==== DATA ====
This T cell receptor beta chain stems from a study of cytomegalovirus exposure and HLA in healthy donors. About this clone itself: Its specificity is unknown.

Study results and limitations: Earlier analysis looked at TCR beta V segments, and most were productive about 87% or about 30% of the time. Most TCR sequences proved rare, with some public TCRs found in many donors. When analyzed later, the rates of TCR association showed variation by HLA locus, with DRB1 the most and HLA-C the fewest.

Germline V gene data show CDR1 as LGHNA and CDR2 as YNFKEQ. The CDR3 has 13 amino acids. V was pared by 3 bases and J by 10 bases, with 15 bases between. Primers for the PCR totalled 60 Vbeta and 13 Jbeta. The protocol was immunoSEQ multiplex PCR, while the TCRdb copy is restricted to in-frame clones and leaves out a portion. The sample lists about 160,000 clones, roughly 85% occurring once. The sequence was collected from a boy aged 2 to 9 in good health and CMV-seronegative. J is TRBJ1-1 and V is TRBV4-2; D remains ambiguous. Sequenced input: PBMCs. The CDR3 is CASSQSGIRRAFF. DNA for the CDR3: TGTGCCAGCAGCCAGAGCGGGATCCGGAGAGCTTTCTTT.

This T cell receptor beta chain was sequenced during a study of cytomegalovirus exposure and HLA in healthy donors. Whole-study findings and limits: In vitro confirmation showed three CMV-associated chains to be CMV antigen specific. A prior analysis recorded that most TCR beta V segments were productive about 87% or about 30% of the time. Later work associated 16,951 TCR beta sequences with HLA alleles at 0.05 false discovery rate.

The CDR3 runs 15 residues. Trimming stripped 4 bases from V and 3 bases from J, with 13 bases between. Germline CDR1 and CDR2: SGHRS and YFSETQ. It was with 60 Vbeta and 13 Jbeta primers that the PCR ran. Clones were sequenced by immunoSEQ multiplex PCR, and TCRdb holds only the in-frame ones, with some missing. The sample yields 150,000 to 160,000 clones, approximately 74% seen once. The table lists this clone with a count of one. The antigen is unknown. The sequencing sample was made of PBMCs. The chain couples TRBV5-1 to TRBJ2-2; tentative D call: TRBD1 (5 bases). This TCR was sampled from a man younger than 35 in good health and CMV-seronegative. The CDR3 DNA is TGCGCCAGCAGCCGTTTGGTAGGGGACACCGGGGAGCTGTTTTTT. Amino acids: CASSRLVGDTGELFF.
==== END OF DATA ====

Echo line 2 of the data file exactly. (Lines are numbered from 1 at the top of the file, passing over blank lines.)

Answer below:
Study results and limitations: Earlier analysis looked at TCR beta V segments, and most were productive about 87% or about 30% of the time. Most TCR sequences proved rare, with some public TCRs found in many donors. When analyzed later, the rates of TCR association showed variation by HLA locus, with DRB1 the most and HLA-C the fewest.